All Posts · Personal Opinions

Anonymous Kindness

As promised, today’s post is about kindness… Random acts of kindness.

I find that we’ve all gotten too far away from the positive acts of humanity: The things we do to show someone that we appreciate them, that we are thinking about them, that they are important to us, or “just because.”  Similarly, when we do anything like this for someone, instead of getting a simple “thank-you,” we get “oh, you didn’t have to do that!” or “I can’t let you do that!” or “I’d really appreciate if you didn’t!”

Why are we like this?

We all LOVE when someone thinks of us, shows us appreciation, or recognizes our efforts.  Why is it, then, that we act like we don’t deserve their kindness? Or worse, we come off as unappreciative or insulted…  I venture to guess that these acts of kindness make us feel uncomfortable and insecure about ourselves because we don’t think of doing them for other people.

A little while ago I lent someone the 50 Shades trilogy.  When she returned the books to me, she included a $10 Starbucks card.  I really wasn’t expecting to get anything in return for my “generosity;” after all, I was finished with the books and wasn’t using them anymore – why not lend them to a friend?  Instead of the instinctual response to say “oh thanks, but you shouldn’t have,” I simply said, “Thanks!  You’re so kind!  I really appreciate it!”  She was shocked at my reply and I could tell she was expecting to have to justify her actions.  Instead, she got a huge smile on her face and continued on to tell me that my lending her the books saved her money and she wanted to do something nice for me in return.  Her response was so gratifying for me because I knew she felt good about her decision to do something nice for me.   If I had responded with one of those stock phrases that have become so commonplace in these instances, I probably would have made her feel uncomfortable or out of place…

How do I know?  

Well just the other day I missed class because my baby had a doctor’s appointment.  I asked a friend to help me out with the notes and some information for an assignment.  She very willingly gave me what I needed and I was so appreciative (I should also note that this friend has helped me out in many other ways, on many occasions)!  A few days later I was at Starbucks waiting for my coffee, saw the gift cards, and I thought, “Hey, why not get her a little something!”  When I tried to give her the gift card, she would’t accept it!  She kept saying that her actions didn’t require payment or a reward and that she didn’t feel right accepting the gift from me. I *know* she was probably trying to be polite, but the excitement I felt when I thought about giving her the gift was completely gone and replaced by some other, less flattering feeling (I can’t even really describe it).  Instead of forcing her to take it from me, I just wanted to keep it and say, “fine, I can always use my own $10 at Starbucks.”  But I didn’t;  I made her take the card and I walked away wondering why I even bothered.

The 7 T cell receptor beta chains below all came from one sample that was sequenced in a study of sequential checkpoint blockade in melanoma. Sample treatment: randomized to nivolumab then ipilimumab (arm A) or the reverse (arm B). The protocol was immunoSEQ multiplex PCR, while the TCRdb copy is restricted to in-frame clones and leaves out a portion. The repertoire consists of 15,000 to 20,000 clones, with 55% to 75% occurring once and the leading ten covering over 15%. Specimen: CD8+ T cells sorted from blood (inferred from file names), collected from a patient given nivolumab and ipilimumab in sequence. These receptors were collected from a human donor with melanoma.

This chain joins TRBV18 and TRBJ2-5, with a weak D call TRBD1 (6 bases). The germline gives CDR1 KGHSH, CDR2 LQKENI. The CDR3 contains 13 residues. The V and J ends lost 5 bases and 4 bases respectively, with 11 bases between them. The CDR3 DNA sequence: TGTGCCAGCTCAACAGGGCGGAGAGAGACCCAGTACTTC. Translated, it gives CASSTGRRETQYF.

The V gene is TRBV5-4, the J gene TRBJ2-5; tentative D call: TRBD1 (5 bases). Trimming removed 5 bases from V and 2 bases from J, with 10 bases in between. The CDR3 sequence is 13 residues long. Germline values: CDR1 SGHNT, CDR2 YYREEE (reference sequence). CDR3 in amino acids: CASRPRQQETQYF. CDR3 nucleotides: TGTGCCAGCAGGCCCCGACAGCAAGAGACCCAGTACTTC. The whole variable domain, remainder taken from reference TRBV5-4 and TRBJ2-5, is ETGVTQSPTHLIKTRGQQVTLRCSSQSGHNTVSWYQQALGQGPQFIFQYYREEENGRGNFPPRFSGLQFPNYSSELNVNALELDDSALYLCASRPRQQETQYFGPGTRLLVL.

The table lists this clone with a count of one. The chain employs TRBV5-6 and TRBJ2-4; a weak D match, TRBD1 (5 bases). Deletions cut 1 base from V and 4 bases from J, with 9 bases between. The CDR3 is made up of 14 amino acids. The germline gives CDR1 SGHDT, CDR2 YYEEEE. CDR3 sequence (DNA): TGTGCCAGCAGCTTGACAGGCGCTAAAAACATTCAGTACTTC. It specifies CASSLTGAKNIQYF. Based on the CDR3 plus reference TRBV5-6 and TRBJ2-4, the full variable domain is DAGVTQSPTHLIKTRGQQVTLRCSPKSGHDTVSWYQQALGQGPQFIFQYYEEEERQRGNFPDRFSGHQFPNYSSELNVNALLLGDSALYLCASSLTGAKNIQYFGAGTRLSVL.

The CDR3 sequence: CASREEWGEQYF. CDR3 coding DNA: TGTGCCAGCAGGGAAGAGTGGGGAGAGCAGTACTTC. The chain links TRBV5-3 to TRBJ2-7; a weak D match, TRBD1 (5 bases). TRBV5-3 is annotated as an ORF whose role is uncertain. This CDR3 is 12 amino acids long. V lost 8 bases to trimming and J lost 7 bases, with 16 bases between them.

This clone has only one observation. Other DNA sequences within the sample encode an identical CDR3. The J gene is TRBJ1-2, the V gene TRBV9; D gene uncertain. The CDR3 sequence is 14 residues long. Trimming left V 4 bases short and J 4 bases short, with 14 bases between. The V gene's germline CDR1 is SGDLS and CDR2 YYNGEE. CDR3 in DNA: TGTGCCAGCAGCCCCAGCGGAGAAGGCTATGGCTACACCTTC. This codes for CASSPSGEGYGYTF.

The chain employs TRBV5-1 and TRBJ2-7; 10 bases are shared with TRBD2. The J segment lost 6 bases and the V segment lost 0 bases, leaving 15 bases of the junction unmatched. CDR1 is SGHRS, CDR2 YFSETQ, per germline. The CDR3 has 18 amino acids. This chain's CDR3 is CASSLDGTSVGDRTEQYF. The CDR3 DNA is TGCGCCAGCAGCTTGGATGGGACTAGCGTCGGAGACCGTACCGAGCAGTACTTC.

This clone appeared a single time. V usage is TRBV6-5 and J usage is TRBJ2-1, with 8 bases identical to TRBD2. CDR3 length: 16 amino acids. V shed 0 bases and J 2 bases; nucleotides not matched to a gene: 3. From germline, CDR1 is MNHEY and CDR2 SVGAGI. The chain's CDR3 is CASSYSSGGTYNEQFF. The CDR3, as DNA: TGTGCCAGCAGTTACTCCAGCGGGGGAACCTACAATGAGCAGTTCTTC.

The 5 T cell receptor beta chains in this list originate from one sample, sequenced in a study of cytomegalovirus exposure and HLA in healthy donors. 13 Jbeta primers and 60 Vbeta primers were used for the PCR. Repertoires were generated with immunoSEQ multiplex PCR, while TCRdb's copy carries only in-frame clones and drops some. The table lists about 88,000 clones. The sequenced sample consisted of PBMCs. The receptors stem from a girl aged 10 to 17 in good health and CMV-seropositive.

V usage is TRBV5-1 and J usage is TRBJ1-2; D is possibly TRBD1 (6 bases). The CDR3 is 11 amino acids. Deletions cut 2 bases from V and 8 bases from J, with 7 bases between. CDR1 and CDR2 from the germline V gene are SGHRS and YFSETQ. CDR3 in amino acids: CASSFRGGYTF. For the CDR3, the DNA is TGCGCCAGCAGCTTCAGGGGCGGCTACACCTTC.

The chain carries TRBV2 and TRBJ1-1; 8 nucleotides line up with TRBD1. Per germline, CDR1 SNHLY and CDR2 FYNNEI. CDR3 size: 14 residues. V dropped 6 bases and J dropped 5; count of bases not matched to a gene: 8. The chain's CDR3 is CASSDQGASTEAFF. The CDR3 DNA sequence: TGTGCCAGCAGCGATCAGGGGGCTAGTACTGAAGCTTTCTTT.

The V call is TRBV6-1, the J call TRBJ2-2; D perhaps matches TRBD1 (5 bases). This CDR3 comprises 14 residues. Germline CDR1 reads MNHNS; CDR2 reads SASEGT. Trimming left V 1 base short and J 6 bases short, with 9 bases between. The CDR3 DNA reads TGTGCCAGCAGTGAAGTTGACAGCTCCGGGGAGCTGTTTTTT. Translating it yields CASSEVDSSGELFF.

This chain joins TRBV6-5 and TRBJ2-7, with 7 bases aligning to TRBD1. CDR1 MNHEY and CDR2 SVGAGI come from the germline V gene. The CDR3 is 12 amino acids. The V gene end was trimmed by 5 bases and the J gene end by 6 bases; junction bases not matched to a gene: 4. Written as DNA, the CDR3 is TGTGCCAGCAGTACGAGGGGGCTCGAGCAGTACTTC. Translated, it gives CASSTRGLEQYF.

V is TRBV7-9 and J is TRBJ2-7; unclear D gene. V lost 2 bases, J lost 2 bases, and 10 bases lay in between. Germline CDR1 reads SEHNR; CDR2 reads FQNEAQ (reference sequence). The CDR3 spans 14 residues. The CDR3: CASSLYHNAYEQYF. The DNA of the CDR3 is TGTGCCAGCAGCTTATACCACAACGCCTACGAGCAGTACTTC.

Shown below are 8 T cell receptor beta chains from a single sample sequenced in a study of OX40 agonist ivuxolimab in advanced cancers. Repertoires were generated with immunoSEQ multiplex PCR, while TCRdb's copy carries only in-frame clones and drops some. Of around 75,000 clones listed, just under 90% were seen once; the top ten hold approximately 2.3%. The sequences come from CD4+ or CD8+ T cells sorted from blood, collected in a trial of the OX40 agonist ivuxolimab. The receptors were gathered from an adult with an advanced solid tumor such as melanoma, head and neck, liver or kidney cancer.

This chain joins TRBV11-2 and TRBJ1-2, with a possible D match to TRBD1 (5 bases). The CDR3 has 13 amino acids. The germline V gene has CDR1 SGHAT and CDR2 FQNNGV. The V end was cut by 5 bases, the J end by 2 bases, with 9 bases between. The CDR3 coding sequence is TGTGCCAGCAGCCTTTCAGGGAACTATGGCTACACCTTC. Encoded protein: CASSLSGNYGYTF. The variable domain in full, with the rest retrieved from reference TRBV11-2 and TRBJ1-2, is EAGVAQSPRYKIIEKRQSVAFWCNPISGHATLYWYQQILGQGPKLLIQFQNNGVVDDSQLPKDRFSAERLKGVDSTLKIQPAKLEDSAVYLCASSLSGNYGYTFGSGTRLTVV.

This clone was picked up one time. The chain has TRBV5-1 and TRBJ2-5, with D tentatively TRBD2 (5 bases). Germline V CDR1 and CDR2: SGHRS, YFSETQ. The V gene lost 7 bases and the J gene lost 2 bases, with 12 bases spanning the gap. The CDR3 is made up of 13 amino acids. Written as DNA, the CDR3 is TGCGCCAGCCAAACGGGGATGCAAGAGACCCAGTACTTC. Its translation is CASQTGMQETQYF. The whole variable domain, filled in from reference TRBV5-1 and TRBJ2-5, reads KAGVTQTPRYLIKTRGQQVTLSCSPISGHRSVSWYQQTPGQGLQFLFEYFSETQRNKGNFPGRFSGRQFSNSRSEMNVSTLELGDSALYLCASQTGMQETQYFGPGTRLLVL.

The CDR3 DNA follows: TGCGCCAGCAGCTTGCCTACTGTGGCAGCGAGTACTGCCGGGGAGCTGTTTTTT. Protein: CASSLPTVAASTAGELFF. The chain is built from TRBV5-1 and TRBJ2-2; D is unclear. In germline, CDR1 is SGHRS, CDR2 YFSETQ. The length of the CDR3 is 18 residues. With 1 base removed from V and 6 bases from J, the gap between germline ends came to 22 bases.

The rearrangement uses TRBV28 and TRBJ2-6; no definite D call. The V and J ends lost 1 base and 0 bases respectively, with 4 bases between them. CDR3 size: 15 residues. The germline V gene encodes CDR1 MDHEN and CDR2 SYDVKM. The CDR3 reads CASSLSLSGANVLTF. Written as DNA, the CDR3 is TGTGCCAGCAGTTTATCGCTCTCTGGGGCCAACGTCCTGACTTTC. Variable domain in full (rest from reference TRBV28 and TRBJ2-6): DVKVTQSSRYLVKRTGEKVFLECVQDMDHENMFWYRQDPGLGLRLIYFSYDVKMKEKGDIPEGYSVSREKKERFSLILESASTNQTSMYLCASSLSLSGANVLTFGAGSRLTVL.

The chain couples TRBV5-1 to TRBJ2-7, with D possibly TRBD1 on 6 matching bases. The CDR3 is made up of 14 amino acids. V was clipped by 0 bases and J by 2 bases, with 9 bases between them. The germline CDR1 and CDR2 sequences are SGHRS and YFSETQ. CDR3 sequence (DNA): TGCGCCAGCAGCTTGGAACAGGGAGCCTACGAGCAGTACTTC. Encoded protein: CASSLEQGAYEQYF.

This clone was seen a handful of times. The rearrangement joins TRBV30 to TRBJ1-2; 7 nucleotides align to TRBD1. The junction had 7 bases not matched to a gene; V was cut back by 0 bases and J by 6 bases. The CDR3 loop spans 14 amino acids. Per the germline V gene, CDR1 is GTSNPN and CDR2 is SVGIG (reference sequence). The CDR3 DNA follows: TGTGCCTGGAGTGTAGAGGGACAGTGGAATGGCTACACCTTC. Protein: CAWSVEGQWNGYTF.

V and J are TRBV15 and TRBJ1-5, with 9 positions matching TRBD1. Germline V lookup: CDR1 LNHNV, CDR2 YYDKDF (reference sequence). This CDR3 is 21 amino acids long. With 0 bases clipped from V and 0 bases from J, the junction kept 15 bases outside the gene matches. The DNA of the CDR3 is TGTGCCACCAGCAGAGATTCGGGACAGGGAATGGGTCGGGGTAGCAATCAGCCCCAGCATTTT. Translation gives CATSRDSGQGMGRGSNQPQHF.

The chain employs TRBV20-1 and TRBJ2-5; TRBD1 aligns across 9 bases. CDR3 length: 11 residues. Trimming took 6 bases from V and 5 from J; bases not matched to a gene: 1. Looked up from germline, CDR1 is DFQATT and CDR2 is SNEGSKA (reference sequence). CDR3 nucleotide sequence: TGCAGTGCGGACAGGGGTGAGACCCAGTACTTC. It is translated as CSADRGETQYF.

Receiving a thank-you gift for something is not really a random act of kindness.  However, I began with that example because if we don’t graciously accept acts of gratitude from our friends and colleagues, how can we even begin to really appreciate random acts of kindness?

I am a firm believer in random acts of kindness!  I LOVE when I am the recipient of such acts (which I should clarify, is often never)!  I know how wonderful it makes me feel when someone does something for me completely out of the blue, with no real intention other than to make my day better.  Whether it is pre-meditated or just completely spontaneous, it doesn’t matter, it still makes me feel great!  I imagine it has the same effect on other people too!  So although I am not the receiver or many random acts of kindness, I am a huge giver of random acts of kindness.  

I’m not just talking about the simple, every day acts, like holding a door open, or lending someone in the coffee line a quarter as they frantically dig through their change purse and realize they don’t have enough… (those are great, but in my opinion, just plain courteous).  I’m talking about thoughtful, planned acts that are directed specifically to make someone smile or to brighten their day.